Vermont Couple Arrested After Giving a Teen Weed To Shovel Their Driveway

The Pair Were Charged For Paying A 14-Year-Old in Cannabis

Picture this: you’re 14 years old, and your neighbours ask you to shovel the snow in their driveway. You groan at the thought of having to do chores in the cold – until you learn what’s in it for you. Your neighbours offer to pay you in weed.

That’s what happened in a recent incident in Vermont, and police didn’t exactly approve of the bud bartering system.


A Pair of Vermont Locals Paid a Teen in Weed

Vermont can withstand pretty heavy winters. During a recent storm, the towns of Ludlow and Springfield – both in Vermont – were hit with 41 inches of snow, and nearby communities faced just under 40 inches. That’s a lot of snow to shovel.

Cory Saddlemire, 40, and Annette Mayer, 61, had made a deal with a teen in the neighbourhood: the 14-year old would shovel snow in their driveway for a reward. This is common in snowy areas like Vermont, where this incident took place – but usually, the payment comes in the form of allowance money. Saddlemire and Mayer had a different form of payment in mind, however: they gave their teen helper weed.


Here’s How They Got Caught

In 2018, Vermont legalized recreational cannabis use. Specifically, adults would be allowed to possess and cultivate a set amount of weed. However, giving weed to minors would still be strictly prohibited – meaning weed would not be an appropriate form of payment for teens who shovel driveways.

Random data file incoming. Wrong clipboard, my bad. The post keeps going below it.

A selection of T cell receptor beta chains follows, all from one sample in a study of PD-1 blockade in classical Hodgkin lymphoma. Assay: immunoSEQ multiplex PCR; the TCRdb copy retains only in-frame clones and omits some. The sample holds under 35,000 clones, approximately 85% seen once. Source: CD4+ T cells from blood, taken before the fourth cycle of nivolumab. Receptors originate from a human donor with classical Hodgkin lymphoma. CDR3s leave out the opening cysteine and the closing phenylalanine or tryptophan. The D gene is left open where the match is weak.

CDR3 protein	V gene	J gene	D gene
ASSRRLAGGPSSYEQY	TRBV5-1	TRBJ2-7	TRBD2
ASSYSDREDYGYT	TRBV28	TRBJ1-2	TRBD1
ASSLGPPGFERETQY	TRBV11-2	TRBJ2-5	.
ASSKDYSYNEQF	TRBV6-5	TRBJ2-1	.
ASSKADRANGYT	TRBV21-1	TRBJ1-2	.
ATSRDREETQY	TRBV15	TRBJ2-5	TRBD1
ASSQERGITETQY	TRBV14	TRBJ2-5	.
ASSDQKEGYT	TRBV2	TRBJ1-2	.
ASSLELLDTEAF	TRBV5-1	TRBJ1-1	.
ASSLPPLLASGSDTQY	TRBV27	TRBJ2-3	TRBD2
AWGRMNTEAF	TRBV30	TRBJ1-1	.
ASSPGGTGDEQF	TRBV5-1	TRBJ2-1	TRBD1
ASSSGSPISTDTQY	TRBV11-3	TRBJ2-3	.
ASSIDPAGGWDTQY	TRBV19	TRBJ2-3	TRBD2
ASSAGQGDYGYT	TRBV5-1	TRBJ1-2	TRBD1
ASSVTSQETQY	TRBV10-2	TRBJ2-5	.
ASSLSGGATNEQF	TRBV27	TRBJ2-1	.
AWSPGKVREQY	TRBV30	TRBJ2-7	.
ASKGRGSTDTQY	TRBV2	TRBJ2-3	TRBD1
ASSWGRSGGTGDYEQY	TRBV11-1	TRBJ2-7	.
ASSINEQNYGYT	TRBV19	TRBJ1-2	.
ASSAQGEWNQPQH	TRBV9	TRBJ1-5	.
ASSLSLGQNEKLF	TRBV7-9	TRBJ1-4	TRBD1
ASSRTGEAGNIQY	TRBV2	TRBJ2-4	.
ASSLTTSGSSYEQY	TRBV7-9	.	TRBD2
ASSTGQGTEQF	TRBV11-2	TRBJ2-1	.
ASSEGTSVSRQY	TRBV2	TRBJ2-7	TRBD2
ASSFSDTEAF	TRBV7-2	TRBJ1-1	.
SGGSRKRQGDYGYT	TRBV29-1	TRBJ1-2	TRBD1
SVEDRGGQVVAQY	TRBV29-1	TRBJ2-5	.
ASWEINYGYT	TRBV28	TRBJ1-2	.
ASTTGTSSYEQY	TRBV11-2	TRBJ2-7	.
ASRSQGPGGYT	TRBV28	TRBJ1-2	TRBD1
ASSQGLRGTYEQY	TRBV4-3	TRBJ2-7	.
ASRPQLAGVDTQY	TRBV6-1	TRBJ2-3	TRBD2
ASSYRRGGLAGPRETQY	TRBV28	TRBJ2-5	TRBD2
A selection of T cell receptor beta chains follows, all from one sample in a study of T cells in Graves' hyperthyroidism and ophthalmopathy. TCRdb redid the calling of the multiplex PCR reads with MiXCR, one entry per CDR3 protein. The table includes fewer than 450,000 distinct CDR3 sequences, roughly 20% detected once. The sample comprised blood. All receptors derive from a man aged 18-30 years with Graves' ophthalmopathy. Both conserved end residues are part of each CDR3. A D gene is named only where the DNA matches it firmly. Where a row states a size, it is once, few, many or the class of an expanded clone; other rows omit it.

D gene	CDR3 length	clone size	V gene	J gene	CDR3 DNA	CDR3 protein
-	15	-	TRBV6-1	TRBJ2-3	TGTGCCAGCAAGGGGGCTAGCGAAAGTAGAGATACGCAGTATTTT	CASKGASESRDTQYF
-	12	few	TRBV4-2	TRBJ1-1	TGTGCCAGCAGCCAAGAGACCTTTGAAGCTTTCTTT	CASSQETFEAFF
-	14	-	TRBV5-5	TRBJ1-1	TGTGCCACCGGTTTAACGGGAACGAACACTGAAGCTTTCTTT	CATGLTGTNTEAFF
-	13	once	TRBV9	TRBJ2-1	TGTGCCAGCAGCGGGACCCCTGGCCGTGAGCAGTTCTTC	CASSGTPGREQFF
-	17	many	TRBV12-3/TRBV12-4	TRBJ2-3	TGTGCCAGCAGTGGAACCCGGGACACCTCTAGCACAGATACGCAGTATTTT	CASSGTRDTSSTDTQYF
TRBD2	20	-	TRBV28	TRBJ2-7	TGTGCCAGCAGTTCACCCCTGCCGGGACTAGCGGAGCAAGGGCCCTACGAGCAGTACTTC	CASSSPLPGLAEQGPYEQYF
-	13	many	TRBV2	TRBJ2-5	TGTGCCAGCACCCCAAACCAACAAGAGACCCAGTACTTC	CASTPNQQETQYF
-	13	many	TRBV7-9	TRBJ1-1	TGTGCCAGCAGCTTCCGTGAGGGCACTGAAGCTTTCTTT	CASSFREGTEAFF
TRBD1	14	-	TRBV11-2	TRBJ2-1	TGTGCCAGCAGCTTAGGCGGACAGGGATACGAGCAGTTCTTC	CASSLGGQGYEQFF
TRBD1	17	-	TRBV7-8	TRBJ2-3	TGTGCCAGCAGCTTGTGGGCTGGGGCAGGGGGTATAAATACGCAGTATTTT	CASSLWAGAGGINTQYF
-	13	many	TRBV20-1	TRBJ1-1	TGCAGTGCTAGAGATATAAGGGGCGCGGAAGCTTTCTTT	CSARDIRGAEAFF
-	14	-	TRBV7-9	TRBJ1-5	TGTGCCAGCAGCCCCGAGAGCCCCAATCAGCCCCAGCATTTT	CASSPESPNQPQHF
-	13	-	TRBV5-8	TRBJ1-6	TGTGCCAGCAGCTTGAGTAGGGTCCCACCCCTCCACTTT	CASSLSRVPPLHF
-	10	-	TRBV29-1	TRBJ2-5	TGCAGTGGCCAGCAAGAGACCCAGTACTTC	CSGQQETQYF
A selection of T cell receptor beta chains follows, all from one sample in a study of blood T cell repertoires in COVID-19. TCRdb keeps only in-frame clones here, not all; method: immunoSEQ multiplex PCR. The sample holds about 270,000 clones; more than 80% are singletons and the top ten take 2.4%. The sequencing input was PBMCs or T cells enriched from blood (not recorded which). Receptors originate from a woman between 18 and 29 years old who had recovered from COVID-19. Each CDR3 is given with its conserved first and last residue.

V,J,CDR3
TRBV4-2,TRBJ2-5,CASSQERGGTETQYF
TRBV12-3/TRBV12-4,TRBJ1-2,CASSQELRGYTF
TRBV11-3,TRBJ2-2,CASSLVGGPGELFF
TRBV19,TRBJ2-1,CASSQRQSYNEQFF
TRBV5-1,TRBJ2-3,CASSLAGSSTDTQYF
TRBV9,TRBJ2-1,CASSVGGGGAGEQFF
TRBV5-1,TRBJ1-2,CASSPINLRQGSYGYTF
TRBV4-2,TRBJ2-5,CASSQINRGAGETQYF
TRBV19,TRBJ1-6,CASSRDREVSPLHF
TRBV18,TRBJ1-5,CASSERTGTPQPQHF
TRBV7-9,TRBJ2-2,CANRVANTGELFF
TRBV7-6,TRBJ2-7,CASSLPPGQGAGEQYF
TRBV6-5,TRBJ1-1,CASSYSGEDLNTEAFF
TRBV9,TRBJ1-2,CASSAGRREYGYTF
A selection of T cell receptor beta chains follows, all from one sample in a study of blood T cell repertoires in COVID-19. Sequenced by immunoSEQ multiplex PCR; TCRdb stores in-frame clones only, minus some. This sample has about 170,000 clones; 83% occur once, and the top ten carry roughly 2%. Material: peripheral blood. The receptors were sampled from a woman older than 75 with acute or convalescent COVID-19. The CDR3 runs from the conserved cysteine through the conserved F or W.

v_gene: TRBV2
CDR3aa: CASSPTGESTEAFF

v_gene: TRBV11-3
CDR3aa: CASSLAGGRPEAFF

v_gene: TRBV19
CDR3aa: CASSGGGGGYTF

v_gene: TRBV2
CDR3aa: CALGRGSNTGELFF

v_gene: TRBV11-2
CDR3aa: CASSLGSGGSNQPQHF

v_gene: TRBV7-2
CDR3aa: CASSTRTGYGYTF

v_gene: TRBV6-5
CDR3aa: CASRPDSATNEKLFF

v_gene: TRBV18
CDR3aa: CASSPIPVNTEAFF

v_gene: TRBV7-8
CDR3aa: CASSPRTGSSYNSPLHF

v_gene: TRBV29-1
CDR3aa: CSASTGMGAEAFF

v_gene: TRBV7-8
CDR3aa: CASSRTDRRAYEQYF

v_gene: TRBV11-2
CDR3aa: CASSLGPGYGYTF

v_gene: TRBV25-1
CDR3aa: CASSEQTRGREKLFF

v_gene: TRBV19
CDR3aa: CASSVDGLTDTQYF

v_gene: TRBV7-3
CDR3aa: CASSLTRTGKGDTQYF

The teen who shoveled the driveways reportedly had an adverse reaction to the weed they were given, according to police. Upon further investigation, police learned of the shady deal.

The pair were then charged with dispensing marijuana to someone under the age of 21, and will appear in court in February.


Could Weed Hypothetically Be Used as a Payment For Labour?

Weed for physical labour might not sound too unappealing at first glance – but is it legal at all? Ultimately, it’s complicated. The Vermont case is legally problematic because of the age of the person receiving the weed.

Most areas that have legalized weed have regulations in place that determine how much weed you are allowed to share or distribute. According to Vermont laws, “knowingly and unlawfully selling marijuana remains a criminal offense.”

In other words, you need a license to distribute weed in Vermont, whether for a financial profit or for labour. Realistically, it still happens all the time – the black market obviously didn’t disappear after the state legalized cannabis in 2018.

Next time you count on a teen to shovel your driveway, mow your lawn, or babysit your younger sibling, think twice before paying them in weed. Cold hard cash will probably do just fine.